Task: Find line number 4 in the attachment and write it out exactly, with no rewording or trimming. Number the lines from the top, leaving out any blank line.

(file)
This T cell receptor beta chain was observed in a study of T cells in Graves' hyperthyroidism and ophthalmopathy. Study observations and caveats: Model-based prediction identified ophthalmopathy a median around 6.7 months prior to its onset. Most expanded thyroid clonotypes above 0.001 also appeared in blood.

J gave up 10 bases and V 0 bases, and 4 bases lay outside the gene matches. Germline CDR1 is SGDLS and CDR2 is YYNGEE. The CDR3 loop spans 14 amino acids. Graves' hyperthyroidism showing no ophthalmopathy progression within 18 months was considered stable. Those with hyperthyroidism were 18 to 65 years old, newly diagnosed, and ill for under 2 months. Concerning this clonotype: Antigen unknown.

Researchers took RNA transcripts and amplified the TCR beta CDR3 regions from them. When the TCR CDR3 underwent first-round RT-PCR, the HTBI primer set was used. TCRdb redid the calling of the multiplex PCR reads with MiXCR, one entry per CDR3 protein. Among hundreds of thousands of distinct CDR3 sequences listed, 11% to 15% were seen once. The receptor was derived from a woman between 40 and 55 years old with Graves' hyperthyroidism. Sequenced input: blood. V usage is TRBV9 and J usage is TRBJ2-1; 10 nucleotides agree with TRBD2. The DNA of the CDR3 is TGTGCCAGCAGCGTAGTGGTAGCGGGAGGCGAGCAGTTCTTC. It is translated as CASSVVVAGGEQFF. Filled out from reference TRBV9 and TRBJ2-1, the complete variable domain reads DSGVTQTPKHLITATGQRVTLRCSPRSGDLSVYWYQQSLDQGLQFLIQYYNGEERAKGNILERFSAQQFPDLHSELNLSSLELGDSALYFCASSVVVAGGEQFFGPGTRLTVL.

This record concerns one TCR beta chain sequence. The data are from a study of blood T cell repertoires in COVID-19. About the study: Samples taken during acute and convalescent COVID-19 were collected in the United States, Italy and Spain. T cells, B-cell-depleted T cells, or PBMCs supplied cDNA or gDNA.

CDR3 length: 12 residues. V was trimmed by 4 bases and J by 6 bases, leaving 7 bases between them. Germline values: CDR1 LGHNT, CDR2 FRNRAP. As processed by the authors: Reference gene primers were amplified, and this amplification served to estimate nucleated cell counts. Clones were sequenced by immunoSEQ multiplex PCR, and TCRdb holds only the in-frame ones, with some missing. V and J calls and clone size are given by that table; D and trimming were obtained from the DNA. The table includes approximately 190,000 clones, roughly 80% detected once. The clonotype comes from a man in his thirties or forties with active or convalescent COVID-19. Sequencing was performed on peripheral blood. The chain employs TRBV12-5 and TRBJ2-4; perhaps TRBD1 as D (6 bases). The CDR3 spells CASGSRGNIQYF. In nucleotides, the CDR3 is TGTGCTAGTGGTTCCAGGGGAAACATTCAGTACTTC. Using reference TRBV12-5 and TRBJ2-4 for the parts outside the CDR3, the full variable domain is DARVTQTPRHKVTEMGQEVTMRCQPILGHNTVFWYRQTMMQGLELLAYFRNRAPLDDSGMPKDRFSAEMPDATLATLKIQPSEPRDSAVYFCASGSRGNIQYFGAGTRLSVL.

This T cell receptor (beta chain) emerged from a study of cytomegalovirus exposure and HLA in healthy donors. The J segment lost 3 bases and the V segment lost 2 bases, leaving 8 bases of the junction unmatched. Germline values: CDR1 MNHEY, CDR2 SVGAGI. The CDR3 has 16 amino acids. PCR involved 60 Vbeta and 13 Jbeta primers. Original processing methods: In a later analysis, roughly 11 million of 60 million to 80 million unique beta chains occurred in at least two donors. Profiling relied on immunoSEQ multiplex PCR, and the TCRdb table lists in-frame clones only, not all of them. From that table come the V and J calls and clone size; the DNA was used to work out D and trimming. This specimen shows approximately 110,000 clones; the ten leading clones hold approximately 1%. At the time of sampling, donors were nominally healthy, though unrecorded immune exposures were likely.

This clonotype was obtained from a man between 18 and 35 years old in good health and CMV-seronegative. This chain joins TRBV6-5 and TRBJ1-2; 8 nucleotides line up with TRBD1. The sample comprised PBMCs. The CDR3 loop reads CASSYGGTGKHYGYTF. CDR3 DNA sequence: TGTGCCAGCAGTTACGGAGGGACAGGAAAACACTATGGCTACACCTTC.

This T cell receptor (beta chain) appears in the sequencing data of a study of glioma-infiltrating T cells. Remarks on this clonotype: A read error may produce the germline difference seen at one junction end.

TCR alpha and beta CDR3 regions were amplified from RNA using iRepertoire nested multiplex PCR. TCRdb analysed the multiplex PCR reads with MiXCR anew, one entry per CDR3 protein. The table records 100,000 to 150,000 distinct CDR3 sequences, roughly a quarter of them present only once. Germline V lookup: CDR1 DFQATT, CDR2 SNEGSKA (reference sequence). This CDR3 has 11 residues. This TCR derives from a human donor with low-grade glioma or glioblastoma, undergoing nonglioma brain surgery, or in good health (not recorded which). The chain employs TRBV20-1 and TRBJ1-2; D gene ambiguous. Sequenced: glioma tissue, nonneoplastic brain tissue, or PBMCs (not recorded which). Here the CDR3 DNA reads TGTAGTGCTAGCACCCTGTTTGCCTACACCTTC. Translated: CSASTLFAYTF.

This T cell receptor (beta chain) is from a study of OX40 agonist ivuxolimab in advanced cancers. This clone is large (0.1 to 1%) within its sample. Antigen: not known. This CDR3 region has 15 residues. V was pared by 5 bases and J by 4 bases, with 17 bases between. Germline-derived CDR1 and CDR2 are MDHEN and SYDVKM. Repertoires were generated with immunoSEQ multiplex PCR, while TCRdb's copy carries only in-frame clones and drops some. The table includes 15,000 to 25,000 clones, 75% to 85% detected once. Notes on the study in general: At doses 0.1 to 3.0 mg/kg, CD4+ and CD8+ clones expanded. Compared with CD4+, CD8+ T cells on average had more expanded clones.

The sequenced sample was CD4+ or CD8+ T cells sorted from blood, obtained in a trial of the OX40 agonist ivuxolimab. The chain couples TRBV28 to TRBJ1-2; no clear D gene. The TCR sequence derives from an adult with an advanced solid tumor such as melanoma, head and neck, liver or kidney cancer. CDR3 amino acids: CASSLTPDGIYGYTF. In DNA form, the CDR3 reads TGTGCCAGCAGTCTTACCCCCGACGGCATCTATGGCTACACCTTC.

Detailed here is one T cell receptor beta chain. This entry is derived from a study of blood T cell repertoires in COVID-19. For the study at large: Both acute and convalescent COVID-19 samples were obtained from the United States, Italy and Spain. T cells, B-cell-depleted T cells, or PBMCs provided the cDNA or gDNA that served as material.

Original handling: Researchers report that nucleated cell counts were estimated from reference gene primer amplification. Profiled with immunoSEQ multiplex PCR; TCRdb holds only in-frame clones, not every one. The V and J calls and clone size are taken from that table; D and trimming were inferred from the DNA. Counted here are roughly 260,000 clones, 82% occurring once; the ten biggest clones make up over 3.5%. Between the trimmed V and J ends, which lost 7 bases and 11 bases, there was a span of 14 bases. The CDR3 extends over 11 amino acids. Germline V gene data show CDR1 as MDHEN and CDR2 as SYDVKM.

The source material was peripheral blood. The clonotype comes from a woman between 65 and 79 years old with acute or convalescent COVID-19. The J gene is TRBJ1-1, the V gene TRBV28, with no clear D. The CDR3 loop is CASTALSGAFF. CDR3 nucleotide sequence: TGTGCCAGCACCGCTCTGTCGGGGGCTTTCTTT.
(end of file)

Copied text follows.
This record concerns one TCR beta chain sequence. The data are from a study of blood T cell repertoires in COVID-19. About the study: Samples taken during acute and convalescent COVID-19 were collected in the United States, Italy and Spain. T cells, B-cell-depleted T cells, or PBMCs supplied cDNA or gDNA.